Properly made prune wine is remembered by its characteristic aroma of ripe plums with light hints of dried fruits and slightly “smoked” taste. Let’s look through the recipe and complete winemaking technology. Its main advantage is that raw materials for wine are available all year round–a good opportunity for home winemakers to practice favorite hobby while waiting for the next season of fresh berries and fruits.
Any type of prunes will do. But if you want to go with the best ones, prunes from Sochi (Abkhazian and Tuapse) of Hungarian plums variety are considered as such. It is important that fruits used aren’t spoiled, rotten or moldy. All used containers should be sterilized or boiled for safety to prevent contamination of the must by pathogenic microorganisms.
- Prunes without pits – 2.2 lbs/1 kg
- Sugar – 2.2 lbs/1 kg
- Water – 5 liters
- Raisins – 3.5 oz/100 gr (or wine yeast per 7 liters of must)
Warning! In order to ensure that the final beverage has no bitterness and almond flavor use only prunes without pits (preferably) or make sure that pits are removed during the second cooking step.
Prune Wine Recipe
- In case you don’t have any wine yeast you should make a ferment 4 to 5 days prior to working with prunes: put unwashed raisins (leave wild yeast on their surface) in a jar, add 1 oz/30 grams of sugar and 200 ml of water. Stir the mixture and then transfer to a dark place with room temperature (20-28°C). Cover the neck of the jar with gauze or with a cotton wool stopper. Leave it like that for 3-4 days. A slight smell of fermentation, foaming on the surface and hissing sound will indicate that the yeast is ready.
If there is mold it means that the raisins are bad (infected). You’ll have to make the ferment with other raisins once again.
- Thoroughly rinse prunes with running water, remove pits (if any).
- Boil 4 liters of water (80% of the total volume). Pour the prunes with boiling water, cover with a lid, and leave for 60 minutes.
- Strain the infusion through gauze. The liquid part should be poured into a plastic or enameled container with a wide neck.
- Mince the pulp (steamed prunes) and mix with the liquid part. Add 1 liter of clean, cold water (20% of the volume) and 18 oz/500 grams of sugar (50% of total amount).
- After the must is cooler than 30°C add wine yeast or the raisin ferment prepared at the first step. Mix. Cover with gauze to protect against flies and other insects. Leave the must for 5 days in a dark place with room temperature. After 8-24 hours, you should be able to see the signs of fermentation: foam, hissing sound, and a slight sour odour.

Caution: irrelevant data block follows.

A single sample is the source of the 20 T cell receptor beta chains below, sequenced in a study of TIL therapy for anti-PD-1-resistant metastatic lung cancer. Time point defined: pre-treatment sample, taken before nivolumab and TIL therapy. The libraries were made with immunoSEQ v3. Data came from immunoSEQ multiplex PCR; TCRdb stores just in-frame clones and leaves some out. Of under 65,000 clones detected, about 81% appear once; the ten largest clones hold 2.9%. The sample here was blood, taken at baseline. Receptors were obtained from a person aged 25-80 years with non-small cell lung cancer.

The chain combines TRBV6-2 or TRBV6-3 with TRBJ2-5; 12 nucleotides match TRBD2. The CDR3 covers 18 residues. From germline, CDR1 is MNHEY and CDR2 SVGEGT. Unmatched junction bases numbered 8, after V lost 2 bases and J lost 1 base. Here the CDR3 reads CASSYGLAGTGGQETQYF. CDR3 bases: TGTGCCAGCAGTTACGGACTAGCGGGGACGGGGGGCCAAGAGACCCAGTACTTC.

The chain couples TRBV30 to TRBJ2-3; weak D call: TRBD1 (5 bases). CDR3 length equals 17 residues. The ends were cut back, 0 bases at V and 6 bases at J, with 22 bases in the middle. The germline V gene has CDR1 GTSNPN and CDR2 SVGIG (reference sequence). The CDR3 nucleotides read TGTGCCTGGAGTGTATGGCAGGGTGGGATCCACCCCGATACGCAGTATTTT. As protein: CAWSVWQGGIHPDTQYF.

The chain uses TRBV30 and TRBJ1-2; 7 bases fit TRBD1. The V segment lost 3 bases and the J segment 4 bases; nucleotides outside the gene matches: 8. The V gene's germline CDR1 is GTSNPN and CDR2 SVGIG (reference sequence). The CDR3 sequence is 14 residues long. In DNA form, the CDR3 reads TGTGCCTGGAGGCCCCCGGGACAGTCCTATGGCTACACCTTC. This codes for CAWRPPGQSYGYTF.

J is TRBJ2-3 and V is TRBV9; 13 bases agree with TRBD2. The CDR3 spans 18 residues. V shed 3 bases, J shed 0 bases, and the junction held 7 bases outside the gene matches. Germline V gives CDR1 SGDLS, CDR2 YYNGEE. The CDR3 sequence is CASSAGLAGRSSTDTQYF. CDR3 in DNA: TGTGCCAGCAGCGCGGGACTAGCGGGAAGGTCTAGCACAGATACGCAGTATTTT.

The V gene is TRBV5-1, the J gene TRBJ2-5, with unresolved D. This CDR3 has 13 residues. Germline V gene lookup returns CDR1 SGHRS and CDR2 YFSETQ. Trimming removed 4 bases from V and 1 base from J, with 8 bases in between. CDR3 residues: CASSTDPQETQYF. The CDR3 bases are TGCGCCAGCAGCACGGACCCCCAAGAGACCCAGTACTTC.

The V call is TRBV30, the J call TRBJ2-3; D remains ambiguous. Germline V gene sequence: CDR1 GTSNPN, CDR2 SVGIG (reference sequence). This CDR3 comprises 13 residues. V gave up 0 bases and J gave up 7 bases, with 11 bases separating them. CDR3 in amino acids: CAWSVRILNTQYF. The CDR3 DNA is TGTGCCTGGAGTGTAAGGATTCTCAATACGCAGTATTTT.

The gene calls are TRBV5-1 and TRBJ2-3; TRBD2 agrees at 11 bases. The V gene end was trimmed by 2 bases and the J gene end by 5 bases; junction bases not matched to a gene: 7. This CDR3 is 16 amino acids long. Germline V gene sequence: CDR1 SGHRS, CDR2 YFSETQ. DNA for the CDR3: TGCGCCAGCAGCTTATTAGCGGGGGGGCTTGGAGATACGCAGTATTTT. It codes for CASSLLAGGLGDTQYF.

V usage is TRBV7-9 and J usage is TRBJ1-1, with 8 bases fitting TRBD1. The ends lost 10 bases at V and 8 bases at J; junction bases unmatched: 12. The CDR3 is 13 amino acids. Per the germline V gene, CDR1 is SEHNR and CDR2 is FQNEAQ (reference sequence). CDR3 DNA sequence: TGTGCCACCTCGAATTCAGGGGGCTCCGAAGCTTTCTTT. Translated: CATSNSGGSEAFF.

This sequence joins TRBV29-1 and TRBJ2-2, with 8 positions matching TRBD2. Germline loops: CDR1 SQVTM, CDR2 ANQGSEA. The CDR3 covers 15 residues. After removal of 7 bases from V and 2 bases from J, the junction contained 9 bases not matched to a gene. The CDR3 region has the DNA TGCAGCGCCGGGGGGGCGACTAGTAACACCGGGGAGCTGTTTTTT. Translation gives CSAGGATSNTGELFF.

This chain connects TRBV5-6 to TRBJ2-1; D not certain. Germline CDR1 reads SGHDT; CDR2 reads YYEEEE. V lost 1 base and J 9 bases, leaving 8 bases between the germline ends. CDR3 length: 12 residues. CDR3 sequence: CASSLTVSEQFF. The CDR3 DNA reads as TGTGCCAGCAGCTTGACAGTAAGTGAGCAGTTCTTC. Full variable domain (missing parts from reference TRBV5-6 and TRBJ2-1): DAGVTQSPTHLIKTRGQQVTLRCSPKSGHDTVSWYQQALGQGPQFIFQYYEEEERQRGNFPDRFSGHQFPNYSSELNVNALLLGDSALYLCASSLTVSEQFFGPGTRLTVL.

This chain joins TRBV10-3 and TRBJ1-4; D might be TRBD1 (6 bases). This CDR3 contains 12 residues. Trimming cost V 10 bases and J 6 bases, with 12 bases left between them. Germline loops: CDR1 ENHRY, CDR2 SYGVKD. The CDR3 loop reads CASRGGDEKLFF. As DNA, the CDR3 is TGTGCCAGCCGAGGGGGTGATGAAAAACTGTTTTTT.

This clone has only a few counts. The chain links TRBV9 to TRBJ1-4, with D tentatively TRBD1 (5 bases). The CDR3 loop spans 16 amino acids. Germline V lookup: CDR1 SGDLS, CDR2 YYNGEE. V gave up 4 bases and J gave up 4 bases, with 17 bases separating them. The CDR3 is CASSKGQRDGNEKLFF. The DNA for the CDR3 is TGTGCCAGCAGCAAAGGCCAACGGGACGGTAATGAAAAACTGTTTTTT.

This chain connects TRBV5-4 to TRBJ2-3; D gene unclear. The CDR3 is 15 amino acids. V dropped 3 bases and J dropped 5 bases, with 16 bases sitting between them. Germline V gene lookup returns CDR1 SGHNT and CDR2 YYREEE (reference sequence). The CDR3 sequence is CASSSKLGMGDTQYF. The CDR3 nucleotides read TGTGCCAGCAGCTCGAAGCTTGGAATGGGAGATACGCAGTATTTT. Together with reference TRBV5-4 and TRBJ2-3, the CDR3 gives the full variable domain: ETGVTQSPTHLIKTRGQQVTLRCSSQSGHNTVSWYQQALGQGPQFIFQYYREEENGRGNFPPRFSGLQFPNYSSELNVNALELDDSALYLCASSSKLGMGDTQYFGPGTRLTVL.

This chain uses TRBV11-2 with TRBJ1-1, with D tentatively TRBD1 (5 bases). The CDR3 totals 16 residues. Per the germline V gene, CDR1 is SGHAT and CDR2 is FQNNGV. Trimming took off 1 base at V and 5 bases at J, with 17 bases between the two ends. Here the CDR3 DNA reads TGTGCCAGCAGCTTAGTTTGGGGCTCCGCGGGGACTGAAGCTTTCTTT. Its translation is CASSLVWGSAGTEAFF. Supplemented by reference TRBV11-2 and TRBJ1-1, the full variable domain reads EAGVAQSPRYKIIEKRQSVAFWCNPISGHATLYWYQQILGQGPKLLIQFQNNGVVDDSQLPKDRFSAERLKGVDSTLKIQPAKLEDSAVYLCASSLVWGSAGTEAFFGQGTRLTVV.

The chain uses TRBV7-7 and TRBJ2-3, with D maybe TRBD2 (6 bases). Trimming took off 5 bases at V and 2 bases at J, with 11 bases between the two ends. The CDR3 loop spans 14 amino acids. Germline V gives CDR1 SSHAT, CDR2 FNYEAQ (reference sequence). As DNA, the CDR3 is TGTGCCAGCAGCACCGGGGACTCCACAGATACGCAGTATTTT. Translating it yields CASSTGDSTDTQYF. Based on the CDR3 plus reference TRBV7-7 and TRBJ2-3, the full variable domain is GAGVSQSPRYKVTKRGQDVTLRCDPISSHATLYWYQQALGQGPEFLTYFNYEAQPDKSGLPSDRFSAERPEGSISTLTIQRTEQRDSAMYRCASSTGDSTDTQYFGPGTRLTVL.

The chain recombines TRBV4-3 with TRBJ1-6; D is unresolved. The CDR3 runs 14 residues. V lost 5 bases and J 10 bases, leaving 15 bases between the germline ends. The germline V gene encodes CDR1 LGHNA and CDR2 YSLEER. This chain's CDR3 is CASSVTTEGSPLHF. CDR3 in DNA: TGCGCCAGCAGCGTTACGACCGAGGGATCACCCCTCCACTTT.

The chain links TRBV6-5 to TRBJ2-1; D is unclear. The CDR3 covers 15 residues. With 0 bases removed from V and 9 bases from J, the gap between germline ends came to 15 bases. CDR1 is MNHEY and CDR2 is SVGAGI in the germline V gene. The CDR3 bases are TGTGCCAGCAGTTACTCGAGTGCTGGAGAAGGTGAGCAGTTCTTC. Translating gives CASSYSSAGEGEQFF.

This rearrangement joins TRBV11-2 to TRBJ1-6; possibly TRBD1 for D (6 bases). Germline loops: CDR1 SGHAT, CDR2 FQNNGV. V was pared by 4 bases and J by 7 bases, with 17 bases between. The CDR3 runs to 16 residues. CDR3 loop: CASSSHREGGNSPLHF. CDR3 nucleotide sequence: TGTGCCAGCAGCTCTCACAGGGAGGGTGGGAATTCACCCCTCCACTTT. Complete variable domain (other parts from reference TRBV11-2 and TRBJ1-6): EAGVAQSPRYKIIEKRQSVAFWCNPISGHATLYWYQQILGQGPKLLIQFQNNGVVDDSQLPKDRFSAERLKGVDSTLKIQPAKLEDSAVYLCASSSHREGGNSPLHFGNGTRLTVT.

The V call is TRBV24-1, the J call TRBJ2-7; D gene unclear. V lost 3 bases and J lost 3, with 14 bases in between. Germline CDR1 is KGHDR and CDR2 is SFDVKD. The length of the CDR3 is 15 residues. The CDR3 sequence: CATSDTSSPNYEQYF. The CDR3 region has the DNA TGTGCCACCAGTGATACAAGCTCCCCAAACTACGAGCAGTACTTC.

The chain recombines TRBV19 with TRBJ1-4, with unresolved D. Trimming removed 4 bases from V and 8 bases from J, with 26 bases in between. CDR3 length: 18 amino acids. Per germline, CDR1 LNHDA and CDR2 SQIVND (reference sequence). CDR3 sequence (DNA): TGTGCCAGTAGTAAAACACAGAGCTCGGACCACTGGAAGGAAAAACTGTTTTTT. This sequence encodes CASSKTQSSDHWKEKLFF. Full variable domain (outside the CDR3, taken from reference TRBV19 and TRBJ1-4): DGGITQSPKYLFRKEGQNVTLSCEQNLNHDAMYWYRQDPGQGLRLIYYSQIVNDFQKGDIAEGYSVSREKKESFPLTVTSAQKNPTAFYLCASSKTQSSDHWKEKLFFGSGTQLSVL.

Be sure to stir the wort two or three times a day with a wooden spoon or by clean hand, sinking the pulp that has floated to the surface. Otherwise, the beverage may go sour.
- 5 days after adding the ferment, strain the must through gauze. Squeeze the pulp well. You no longer need the husks.
- Add 9 oz/250 grams of sugar (25% of the initial proportion) to the liquid part, mix, and pour into a fermentation vessel. Fill up to a maximum of 75% of the volume so that there is enough space left for foam.
- Install a water seal on the bottleneck (you can also use a medical glove with a hole in one finger). Leave the container in a dark place (or cover it) with a stable temperature of 18-28°C until the fermentation is finished.
A homemade water seal
Wine fermenting under a glove
- 5 days after the water seal has been installed, add the remaining sugar (9 oz/250 grams or 25% of the calculated amount). To do this, drain 150-200 ml of must separately, dilute the sugar, and pour the obtained syrup back into the fermenting wine. Then close the container with a water seal once again.
Fermentation of homemade prune wine lasts 30-50 days. You can tell that the process has stopped when the water seal stops emitting gas for at least 12 hours (or the glove deflated), there’s a layer of sediment at the bottom, and the wine is lighter.
If fermentation does not stop after 50 days after the water seal installation the wine should be poured through a tube into another container without hitting the sediment at the bottom and then put under the water seal again to ferment at the same temperature in order to avoid letting it become bitter.
- After the fermentation is over, pour the young prune wine from the sediment (through a tube). Try it. Add more sugar to sweeten the taste (optional). You can also increase ABV by adding vodka or alcohol in amounts of 2-15% of the wine volume. Increasing ABV prolongs storage but makes the taste harsher.
- Fill the aging vessels (glass or plastic) with wine to the brim, so that there is no contact with oxygen. Seal them tightly (if you added sugar keep the vessels under water seals for the first 7-10 days).
- Transfer the beverage for aging in a cellar or refrigerator with a temperature of 5-16°C. Leave it for at least 3-4 months (preferably 5-8). Aging greatly improves wine’s taste.
- If you see a 2-5 cm layer of sediment appearing, filter the wine by pouring it through a tube from one container to another (first every 10-20 days, then you can do it less often).
- Homemade prune wine is considered ready when there’s no more sediment build-up. The beverage can be bottled and sealed.
10-12% ABV. If stored in a refrigerator or basement the shelf life is up to 5 years.